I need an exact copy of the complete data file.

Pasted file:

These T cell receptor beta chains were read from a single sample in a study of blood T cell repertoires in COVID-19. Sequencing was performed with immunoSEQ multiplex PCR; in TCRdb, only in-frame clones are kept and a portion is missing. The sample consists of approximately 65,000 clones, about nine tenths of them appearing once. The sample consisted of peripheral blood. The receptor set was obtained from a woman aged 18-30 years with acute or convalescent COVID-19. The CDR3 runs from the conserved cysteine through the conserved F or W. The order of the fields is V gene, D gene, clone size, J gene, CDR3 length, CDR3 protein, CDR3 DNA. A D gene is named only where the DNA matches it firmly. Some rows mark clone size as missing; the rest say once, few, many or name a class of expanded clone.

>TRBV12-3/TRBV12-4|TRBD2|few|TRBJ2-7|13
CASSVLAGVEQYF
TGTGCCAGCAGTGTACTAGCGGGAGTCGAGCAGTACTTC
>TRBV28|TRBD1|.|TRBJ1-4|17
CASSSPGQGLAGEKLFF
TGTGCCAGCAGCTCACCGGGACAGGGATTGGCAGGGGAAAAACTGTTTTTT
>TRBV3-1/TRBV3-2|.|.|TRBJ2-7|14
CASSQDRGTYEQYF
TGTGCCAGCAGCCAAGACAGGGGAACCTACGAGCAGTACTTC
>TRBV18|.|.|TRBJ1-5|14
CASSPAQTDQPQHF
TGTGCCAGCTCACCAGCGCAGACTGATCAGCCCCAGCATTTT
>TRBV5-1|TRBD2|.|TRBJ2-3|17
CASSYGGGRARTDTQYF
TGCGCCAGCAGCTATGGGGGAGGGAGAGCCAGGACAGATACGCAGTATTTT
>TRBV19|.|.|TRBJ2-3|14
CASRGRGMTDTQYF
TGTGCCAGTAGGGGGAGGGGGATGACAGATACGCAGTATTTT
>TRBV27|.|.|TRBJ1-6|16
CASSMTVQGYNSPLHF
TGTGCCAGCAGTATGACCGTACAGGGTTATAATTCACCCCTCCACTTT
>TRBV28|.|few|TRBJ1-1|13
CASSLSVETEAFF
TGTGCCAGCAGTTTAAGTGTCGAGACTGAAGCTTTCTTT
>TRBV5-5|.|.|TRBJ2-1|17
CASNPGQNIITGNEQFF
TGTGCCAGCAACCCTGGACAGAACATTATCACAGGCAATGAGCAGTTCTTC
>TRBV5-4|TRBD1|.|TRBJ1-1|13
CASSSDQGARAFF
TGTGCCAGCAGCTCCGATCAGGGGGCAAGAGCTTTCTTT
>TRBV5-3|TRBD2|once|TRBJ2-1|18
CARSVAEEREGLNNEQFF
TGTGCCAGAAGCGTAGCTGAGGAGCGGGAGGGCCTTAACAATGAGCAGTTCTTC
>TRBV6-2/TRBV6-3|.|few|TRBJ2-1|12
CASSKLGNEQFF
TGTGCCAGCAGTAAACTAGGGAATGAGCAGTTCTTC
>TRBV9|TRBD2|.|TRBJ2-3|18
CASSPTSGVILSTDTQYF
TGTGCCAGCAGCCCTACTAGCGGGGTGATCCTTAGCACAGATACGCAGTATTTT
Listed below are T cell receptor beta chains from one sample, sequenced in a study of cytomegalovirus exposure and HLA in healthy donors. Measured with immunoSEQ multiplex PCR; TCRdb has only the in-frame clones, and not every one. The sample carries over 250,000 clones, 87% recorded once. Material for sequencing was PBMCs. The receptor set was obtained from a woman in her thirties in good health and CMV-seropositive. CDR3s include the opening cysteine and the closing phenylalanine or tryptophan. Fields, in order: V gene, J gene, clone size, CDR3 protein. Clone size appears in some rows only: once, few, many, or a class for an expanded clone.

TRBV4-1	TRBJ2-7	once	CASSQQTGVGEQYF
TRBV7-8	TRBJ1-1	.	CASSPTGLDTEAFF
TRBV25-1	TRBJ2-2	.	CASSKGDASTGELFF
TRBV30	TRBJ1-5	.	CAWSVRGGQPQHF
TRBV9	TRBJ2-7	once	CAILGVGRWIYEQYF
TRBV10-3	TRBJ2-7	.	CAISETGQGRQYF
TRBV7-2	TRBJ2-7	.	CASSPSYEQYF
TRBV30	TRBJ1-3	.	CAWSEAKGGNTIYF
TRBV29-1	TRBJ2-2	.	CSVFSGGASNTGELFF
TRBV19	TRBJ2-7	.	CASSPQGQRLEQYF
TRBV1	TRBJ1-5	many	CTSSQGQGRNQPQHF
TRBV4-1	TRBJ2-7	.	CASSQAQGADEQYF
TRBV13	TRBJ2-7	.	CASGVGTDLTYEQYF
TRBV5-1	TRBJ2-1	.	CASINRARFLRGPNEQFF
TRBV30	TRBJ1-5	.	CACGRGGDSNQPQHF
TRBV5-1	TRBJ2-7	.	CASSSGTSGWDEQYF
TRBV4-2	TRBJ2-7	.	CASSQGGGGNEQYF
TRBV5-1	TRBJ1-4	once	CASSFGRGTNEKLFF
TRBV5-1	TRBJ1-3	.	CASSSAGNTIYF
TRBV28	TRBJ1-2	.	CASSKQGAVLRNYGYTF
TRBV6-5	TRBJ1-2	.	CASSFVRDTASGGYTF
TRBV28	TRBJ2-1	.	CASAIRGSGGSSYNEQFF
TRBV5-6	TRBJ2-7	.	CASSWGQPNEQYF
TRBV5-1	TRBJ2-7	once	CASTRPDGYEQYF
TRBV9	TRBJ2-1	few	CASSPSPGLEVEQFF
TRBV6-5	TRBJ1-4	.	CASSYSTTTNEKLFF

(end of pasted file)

These T cell receptor beta chains were read from a single sample in a study of blood T cell repertoires in COVID-19. Sequencing was performed with immunoSEQ multiplex PCR; in TCRdb, only in-frame clones are kept and a portion is missing. The sample consists of approximately 65,000 clones, about nine tenths of them appearing once. The sample consisted of peripheral blood. The receptor set was obtained from a woman aged 18-30 years with acute or convalescent COVID-19. The CDR3 runs from the conserved cysteine through the conserved F or W. The order of the fields is V gene, D gene, clone size, J gene, CDR3 length, CDR3 protein, CDR3 DNA. A D gene is named only where the DNA matches it firmly. Some rows mark clone size as missing; the rest say once, few, many or name a class of expanded clone.

>TRBV12-3/TRBV12-4|TRBD2|few|TRBJ2-7|13
CASSVLAGVEQYF
TGTGCCAGCAGTGTACTAGCGGGAGTCGAGCAGTACTTC
>TRBV28|TRBD1|.|TRBJ1-4|17
CASSSPGQGLAGEKLFF
TGTGCCAGCAGCTCACCGGGACAGGGATTGGCAGGGGAAAAACTGTTTTTT
>TRBV3-1/TRBV3-2|.|.|TRBJ2-7|14
CASSQDRGTYEQYF
TGTGCCAGCAGCCAAGACAGGGGAACCTACGAGCAGTACTTC
>TRBV18|.|.|TRBJ1-5|14
CASSPAQTDQPQHF
TGTGCCAGCTCACCAGCGCAGACTGATCAGCCCCAGCATTTT
>TRBV5-1|TRBD2|.|TRBJ2-3|17
CASSYGGGRARTDTQYF
TGCGCCAGCAGCTATGGGGGAGGGAGAGCCAGGACAGATACGCAGTATTTT
>TRBV19|.|.|TRBJ2-3|14
CASRGRGMTDTQYF
TGTGCCAGTAGGGGGAGGGGGATGACAGATACGCAGTATTTT
>TRBV27|.|.|TRBJ1-6|16
CASSMTVQGYNSPLHF
TGTGCCAGCAGTATGACCGTACAGGGTTATAATTCACCCCTCCACTTT
>TRBV28|.|few|TRBJ1-1|13
CASSLSVETEAFF
TGTGCCAGCAGTTTAAGTGTCGAGACTGAAGCTTTCTTT
>TRBV5-5|.|.|TRBJ2-1|17
CASNPGQNIITGNEQFF
TGTGCCAGCAACCCTGGACAGAACATTATCACAGGCAATGAGCAGTTCTTC
>TRBV5-4|TRBD1|.|TRBJ1-1|13
CASSSDQGARAFF
TGTGCCAGCAGCTCCGATCAGGGGGCAAGAGCTTTCTTT
>TRBV5-3|TRBD2|once|TRBJ2-1|18
CARSVAEEREGLNNEQFF
TGTGCCAGAAGCGTAGCTGAGGAGCGGGAGGGCCTTAACAATGAGCAGTTCTTC
>TRBV6-2/TRBV6-3|.|few|TRBJ2-1|12
CASSKLGNEQFF
TGTGCCAGCAGTAAACTAGGGAATGAGCAGTTCTTC
>TRBV9|TRBD2|.|TRBJ2-3|18
CASSPTSGVILSTDTQYF
TGTGCCAGCAGCCCTACTAGCGGGGTGATCCTTAGCACAGATACGCAGTATTTT
Listed below are T cell receptor beta chains from one sample, sequenced in a study of cytomegalovirus exposure and HLA in healthy donors. Measured with immunoSEQ multiplex PCR; TCRdb has only the in-frame clones, and not every one. The sample carries over 250,000 clones, 87% recorded once. Material for sequencing was PBMCs. The receptor set was obtained from a woman in her thirties in good health and CMV-seropositive. CDR3s include the opening cysteine and the closing phenylalanine or tryptophan. Fields, in order: V gene, J gene, clone size, CDR3 protein. Clone size appears in some rows only: once, few, many, or a class for an expanded clone.

TRBV4-1	TRBJ2-7	once	CASSQQTGVGEQYF
TRBV7-8	TRBJ1-1	.	CASSPTGLDTEAFF
TRBV25-1	TRBJ2-2	.	CASSKGDASTGELFF
TRBV30	TRBJ1-5	.	CAWSVRGGQPQHF
TRBV9	TRBJ2-7	once	CAILGVGRWIYEQYF
TRBV10-3	TRBJ2-7	.	CAISETGQGRQYF
TRBV7-2	TRBJ2-7	.	CASSPSYEQYF
TRBV30	TRBJ1-3	.	CAWSEAKGGNTIYF
TRBV29-1	TRBJ2-2	.	CSVFSGGASNTGELFF
TRBV19	TRBJ2-7	.	CASSPQGQRLEQYF
TRBV1	TRBJ1-5	many	CTSSQGQGRNQPQHF
TRBV4-1	TRBJ2-7	.	CASSQAQGADEQYF
TRBV13	TRBJ2-7	.	CASGVGTDLTYEQYF
TRBV5-1	TRBJ2-1	.	CASINRARFLRGPNEQFF
TRBV30	TRBJ1-5	.	CACGRGGDSNQPQHF
TRBV5-1	TRBJ2-7	.	CASSSGTSGWDEQYF
TRBV4-2	TRBJ2-7	.	CASSQGGGGNEQYF
TRBV5-1	TRBJ1-4	once	CASSFGRGTNEKLFF
TRBV5-1	TRBJ1-3	.	CASSSAGNTIYF
TRBV28	TRBJ1-2	.	CASSKQGAVLRNYGYTF
TRBV6-5	TRBJ1-2	.	CASSFVRDTASGGYTF
TRBV28	TRBJ2-1	.	CASAIRGSGGSSYNEQFF
TRBV5-6	TRBJ2-7	.	CASSWGQPNEQYF
TRBV5-1	TRBJ2-7	once	CASTRPDGYEQYF
TRBV9	TRBJ2-1	few	CASSPSPGLEVEQFF
TRBV6-5	TRBJ1-4	.	CASSYSTTTNEKLFF